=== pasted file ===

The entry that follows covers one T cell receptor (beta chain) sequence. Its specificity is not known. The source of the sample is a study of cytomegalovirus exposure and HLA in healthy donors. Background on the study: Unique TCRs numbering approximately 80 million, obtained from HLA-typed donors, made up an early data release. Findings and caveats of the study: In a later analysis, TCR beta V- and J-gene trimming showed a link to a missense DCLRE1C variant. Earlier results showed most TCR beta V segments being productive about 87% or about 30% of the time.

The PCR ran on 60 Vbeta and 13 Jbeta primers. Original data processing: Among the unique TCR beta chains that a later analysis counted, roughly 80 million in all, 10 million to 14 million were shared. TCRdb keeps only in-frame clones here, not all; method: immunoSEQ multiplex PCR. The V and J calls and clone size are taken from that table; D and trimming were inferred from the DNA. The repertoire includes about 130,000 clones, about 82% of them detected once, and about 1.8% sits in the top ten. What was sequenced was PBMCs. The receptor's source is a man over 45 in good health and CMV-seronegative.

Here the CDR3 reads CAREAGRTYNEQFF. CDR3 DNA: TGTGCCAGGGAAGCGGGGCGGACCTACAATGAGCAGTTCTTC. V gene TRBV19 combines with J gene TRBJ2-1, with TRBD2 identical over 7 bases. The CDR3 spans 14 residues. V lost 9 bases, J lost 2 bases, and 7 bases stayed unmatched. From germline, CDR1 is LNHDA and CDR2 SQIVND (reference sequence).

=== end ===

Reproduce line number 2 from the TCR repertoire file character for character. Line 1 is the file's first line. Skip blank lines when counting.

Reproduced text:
The PCR ran on 60 Vbeta and 13 Jbeta primers. Original data processing: Among the unique TCR beta chains that a later analysis counted, roughly 80 million in all, 10 million to 14 million were shared. TCRdb keeps only in-frame clones here, not all; method: immunoSEQ multiplex PCR. The V and J calls and clone size are taken from that table; D and trimming were inferred from the DNA. The repertoire includes about 130,000 clones, about 82% of them detected once, and about 1.8% sits in the top ten. What was sequenced was PBMCs. The receptor's source is a man over 45 in good health and CMV-seronegative.